Clare Proctor/The Daily Northwestern
India, Kenya and Japan are just a few countries celebrating International Women’s Day on a national level, said Lori Osborne, director of the Evanston Women’s History Project. But in the United States, there is only a “very small celebration,” she said.
“Just saying, we’ve got some work to do,” Osborne said.
Osborne spoke to about 20 women at a celebration of International Women’s Day, which takes place March 8, on Thursday morning. The event took place at the Evanston History Center and was organized by the Evanston Women’s History Project and Frances Willard House Museum.
Instead of focusing on issues faced by women, the event aimed to recognize the accomplishments made throughout the women’s movement, Osborne told The Daily. The event celebrated local history, highlighting Evanston women who have contributed to the cause.
“Yes, we want to be serious, and things are continuing to be challenges for women and girls globally,” she said. “But we’ve made a lot of progress, and there’s lots to be positive about too.”
The event was centered on celebrating local history, highlighting Evanston women who made contributions to the women’s movement.
Osborne primarily discussed May Wood Simons, an Evanston woman who helped found the first National Women’s Day in 1909 and expand the celebration internationally two years later. Simons later earned a PhD in economics from Northwestern in 1930 and taught part-time at the university.
“I loved hearing about how women in Evanston have been part of the change for a really long time,” said Evanston resident Julie Halpern, who attended the Thursday event. “And I’m proud to be a part of it.”
Halpern has always been invested in women’s rights, she said. Originally from the Evanston area, Halpern spent the majority of her life in New York, where she opened and managed an “off-off-Broadway” theatre from 1999 to 2013, she said.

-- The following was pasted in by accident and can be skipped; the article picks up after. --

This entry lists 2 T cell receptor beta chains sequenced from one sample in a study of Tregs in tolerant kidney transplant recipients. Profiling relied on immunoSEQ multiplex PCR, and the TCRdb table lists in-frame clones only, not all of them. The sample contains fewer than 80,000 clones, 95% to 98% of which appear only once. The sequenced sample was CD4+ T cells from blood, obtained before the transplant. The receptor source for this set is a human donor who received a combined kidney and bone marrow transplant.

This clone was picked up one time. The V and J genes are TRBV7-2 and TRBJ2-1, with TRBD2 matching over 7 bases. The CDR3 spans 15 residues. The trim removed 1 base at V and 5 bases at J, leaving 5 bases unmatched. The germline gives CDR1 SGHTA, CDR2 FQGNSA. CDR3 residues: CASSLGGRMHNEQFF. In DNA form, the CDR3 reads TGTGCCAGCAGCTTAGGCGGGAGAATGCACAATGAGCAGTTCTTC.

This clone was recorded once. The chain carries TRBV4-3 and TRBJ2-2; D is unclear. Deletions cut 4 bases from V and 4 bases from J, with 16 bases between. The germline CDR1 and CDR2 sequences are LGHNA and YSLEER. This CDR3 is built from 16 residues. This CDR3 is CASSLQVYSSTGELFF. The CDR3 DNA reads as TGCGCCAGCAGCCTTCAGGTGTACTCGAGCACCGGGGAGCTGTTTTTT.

The theater, Love Street, provided stage opportunities for female actors over the age of 40. After being denied the parts she wanted as an actress in her 40s, Halpern said she was inspired to operate a theater herself, without a male partner.
“It was unusual for a woman to run any type of organization like that by herself,” she said. “A little less unusual now, but very unusual then.”
This year’s event was the first of its kind celebrating historical successes in Evanston, Osborne said. The International Women’s Day celebration continued with a movie screening and discussion Thursday evening at the Unitarian Church of Evanston.
Executive director of Evanston History Center Eden Juron Pearlman said she will advocate for the event to occur again next year. Though she is “delighted” by the women who came to the morning event, Juron Pearlman said she is eager for a larger crowd to attend in the future.
“I love the idea of bringing people together in a really positive way, just to feel good about who we are,” Juron Pearlman said. “It feels great to start my day with powerful women learning about women who worked hard for women.”